Ukrainian Contemporary composer Valentin Silvestrov (aka Valentyn Vasylyovych Sylvestrov) was born in 1937 and has written at least three string quartets. The composer’s Facebook page uses the first naming convention so I shall run with that. Silvestrov began composing in a modern fashion in the 1960s but has evolved through at least two different styles since. The first two quartets, written in 1974 and 1988 respectively, illustrate one of those styles. I have not been able to find a recording of the Third Quartet, which was written in 2011.
The First Quartet is in one movement. It opens in an ambient, almost spiritual manner, with an organ-like sound, and a drone accompaniment. Vague melodies are explored, and the depth of feeling is immense; it could be Arvo Pärt. The first violin dominates the sound, while the ensemble produce a graceful backdrop. There is harmony here, and the violin responds to its changes. Gradually, the second violin comes into play, with a persistent, questioning motif while at other times it responds to the first violin’s utterances. Repeated melodic phrases give form to the music, while still retaining a gentle feeling. Occasionally, the first violin takes on a rough, hewn tone. On one such occasion, the mood changes and the drone is terminated, as individual instruments express more freely.
This melodic freedom is interspersed with peaceful passages; the cello and viola offer up slightly abstract, insistent lines. Gradually the impetus dissipates and the first violin plays sparse, haunting lines over gentle, rhythmic thrusts from the ensemble. Now the thrusts increase and the first violin makes angular statements that draw you into the music. The music diminishes in dynamics and intensity, leaving the two violins and the cello to each make random, intermittent statements. The first violin responds to a change back to the opening mood, and expresses gentle melodies; this section is prayer-like and most alluring. Long cello tones resonate into the distance, only to randomly return – we are left with one violin for a period. A sustained eerie chordal section concludes the piece.
The Second Quartet is also in one movement and is considerably longer than the First. A powerful opening features a strong cello and an almost savage violin. When this has concluded, it moves into a similar emotional space to the previous quartet. A quivering cello, slowly increasing in intensity interrupts the mood momentarily but the status quo soon resumes. The music then becomes modal, with both violins expressing wonderful sparse melodies. These melodies slowly become more expansive, with less spaces and the cello occasionally returns with its gentle rumblings. This sometimes draws the violins into a more dynamic, agitated feeling, which usually lasts for some time, all the while decreasing in intensity. A single, hurried burst of cello does nothing to change the mood.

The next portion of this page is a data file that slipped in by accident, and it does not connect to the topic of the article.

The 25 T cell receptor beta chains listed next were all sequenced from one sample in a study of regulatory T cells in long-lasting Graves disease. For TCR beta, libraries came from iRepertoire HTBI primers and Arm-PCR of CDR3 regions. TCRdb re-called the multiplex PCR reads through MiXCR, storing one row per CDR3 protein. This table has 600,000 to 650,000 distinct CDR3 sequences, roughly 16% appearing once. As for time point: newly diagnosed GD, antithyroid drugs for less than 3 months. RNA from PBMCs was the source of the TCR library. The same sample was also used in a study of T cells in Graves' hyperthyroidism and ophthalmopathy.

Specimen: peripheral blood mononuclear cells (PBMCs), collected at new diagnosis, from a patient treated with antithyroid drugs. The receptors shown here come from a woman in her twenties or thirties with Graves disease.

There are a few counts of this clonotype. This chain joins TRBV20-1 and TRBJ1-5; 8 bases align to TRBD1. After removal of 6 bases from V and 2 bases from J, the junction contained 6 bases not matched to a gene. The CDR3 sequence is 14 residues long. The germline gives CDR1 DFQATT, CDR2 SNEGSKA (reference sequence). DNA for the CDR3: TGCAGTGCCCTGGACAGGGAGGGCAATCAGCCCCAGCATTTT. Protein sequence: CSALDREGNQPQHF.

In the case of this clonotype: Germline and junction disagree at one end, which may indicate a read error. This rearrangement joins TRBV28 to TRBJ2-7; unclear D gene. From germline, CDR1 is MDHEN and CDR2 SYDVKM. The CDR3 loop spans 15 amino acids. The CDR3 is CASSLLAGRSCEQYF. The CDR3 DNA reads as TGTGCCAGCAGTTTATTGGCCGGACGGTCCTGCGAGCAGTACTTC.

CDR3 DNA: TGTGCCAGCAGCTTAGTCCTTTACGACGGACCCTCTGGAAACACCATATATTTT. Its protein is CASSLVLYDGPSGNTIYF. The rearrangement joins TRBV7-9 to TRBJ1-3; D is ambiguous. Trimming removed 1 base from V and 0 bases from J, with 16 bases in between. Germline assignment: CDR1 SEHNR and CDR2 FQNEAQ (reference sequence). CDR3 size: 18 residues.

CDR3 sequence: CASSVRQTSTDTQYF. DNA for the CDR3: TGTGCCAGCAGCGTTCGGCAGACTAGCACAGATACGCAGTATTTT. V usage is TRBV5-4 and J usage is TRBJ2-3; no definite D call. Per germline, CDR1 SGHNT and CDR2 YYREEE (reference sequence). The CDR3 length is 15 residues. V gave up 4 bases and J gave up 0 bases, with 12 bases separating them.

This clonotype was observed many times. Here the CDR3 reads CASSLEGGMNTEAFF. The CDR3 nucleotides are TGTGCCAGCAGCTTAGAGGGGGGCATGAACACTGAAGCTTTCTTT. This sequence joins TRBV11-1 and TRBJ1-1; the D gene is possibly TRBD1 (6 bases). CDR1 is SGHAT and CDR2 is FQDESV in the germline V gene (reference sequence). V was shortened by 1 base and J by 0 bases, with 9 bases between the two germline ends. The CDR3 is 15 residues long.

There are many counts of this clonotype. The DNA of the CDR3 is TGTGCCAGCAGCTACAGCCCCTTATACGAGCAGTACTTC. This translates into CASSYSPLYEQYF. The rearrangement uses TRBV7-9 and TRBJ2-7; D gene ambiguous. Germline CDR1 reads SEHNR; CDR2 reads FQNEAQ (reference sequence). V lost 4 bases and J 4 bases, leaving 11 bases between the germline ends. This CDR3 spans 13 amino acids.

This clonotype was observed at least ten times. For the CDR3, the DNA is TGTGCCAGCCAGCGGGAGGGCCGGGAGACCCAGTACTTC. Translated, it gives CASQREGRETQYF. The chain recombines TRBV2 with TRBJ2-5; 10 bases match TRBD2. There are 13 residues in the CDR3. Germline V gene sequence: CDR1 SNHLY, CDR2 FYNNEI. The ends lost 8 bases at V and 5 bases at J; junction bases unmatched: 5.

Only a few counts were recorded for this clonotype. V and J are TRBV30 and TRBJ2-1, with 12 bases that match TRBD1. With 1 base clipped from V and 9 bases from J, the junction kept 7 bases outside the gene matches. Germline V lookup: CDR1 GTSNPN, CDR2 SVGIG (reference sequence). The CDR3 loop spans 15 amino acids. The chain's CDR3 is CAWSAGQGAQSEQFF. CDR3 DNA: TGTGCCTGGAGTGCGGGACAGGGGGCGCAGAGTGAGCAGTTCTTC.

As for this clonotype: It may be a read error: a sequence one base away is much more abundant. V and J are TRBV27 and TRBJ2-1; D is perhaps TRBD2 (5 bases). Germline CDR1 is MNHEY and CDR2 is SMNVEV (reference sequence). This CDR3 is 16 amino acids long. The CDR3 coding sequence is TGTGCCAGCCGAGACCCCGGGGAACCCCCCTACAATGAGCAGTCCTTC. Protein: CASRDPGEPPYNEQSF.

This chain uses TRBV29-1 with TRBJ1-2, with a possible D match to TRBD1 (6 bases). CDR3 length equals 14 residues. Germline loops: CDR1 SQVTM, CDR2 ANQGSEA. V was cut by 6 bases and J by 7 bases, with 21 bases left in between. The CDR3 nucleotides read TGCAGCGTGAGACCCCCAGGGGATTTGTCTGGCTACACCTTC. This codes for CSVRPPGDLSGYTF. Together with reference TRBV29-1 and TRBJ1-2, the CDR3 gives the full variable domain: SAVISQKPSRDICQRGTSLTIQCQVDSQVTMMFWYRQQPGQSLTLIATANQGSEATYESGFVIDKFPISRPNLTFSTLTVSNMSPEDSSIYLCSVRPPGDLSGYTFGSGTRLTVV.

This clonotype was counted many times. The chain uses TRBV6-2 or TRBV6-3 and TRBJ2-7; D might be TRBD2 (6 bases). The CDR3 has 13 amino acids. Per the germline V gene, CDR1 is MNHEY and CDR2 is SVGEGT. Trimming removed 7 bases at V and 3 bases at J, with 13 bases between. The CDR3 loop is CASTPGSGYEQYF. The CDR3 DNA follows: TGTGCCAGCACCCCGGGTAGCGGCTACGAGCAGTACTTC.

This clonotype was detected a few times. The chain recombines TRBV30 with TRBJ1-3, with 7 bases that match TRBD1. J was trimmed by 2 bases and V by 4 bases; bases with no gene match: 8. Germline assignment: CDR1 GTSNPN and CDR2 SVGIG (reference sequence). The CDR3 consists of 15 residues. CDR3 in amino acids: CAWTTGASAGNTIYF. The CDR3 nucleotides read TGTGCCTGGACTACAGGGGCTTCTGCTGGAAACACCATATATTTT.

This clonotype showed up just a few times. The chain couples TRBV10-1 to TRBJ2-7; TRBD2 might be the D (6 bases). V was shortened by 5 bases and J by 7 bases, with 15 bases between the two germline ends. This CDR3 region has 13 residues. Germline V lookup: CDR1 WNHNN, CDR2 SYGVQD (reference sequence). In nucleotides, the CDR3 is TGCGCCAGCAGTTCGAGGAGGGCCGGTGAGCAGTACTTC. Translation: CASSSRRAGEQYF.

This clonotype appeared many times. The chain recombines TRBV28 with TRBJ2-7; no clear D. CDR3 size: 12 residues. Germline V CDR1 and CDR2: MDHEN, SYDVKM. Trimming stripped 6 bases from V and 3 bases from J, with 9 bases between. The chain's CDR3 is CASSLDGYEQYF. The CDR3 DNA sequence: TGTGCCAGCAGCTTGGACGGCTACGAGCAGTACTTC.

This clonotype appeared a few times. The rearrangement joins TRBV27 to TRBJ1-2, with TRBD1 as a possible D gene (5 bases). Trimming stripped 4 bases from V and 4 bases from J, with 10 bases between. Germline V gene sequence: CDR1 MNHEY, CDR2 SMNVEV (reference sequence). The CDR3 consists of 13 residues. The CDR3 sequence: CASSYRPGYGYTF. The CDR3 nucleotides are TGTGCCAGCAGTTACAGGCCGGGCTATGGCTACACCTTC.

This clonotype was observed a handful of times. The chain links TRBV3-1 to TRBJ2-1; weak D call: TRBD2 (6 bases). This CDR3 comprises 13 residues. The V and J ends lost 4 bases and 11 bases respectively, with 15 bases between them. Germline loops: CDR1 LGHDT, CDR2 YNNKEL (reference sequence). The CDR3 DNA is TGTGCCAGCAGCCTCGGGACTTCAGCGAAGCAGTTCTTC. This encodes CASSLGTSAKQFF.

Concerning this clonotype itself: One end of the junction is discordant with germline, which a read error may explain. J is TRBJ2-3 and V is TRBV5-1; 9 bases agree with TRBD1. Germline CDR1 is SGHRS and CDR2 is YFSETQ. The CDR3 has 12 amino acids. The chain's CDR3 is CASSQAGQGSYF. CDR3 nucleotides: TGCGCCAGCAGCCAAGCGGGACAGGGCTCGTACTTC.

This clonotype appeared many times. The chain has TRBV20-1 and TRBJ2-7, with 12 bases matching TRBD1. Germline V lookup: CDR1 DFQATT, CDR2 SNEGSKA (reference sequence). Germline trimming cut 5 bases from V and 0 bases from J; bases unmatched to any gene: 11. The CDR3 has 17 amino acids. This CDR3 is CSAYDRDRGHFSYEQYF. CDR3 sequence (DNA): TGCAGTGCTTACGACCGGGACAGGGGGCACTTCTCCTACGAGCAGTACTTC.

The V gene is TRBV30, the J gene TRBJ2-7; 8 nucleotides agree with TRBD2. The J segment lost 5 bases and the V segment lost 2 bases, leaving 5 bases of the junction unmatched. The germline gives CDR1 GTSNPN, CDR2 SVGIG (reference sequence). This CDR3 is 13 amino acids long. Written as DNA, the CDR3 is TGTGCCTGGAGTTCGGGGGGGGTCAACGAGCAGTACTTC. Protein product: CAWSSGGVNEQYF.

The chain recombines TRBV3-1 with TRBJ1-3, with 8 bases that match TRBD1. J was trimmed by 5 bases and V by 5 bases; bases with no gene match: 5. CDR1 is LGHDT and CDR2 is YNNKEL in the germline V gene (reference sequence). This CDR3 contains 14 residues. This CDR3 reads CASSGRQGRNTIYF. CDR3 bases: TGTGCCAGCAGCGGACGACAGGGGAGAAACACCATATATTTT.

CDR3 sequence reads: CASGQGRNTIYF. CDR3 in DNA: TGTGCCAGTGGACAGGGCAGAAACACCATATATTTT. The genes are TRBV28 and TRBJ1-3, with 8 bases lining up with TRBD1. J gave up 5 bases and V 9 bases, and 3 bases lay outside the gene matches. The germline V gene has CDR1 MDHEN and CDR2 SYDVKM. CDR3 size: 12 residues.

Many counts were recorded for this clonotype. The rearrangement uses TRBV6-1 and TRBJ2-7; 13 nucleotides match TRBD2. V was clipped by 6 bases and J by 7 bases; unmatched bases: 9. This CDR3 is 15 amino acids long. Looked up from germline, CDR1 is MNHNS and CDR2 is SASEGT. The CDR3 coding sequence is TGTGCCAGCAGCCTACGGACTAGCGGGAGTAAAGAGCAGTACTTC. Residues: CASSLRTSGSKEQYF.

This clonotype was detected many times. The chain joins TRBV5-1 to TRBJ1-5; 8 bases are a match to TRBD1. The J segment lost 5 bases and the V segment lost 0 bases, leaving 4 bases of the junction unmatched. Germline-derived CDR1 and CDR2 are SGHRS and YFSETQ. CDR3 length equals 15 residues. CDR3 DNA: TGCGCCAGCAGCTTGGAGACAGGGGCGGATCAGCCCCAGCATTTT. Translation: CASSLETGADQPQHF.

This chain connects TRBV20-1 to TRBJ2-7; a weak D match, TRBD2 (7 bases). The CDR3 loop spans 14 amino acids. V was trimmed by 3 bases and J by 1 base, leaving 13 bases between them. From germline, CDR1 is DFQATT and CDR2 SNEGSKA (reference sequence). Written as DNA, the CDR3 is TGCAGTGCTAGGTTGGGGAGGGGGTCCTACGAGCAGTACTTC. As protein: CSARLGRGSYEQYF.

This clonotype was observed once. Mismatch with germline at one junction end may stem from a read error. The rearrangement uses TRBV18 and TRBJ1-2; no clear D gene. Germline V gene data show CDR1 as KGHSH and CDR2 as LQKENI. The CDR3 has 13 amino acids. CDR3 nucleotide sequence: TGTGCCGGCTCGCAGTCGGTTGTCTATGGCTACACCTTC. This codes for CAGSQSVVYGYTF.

Now we are back to extreme sparsity. The First Quartet drone presents again and the violins rise above it with thoughtful melodic statements. For a time, the music becomes inaudible until the cello introduces some abstract movement as it rumbles beneath the persistent violins. The mood is again, eerie, but to my ears very beautiful in its unfamiliarity. The violins continue with their musings; this is a very different, sparse, although beautiful sound-world. The longer it goes the more I am drawn into this piece. It has more of an other-worldly sound than the previous quartet and I find it fascinating.
A long section of two violins with occasional quiet cello murmurings continues with the violins investigating gentle abstract melodies. A pause introduces another mildly agitated conversation which represents a definite change in mood. There is a hint of pizzicato from the viola; the level of abstraction has lifted. Slowly the music edges forward with intermittent string sound effects, which cause the violins to be even sparser. Finally the work gives up its spirit and finishes on a quiet chord.
These two quartets inhabit a very similar sound-world and differ mainly in the expression of the minimal pieces of music that constantly recur, to make up the works. They are far removed from the emotionally charged, sometimes confronting pieces of the 1960s. Having heard Silvestrov’s later piano music I am aware of a further change. For those interested in these works I refer you to two ECM discs. One, Bagatellen und Serenaden, has the composer playing simple piano, while the other, Nostalghia, played by Jenny Lin, takes simplicity to an extreme level, with almost constant use of the sustain pedal and long pauses in the music and between tracks.
The review CD, titled Music for String Quartet, on the Etcetera label and performed by the Lysenko String Quartet is available at Amazon US as New and Used. String Quartet No. 1 is also available on ECM Records as Leggiero, Pesante, together with other works for various combinations of strings, and piano.
Listenability: Extremely captivating, sensitive, ambient music. Not for everybody’s taste.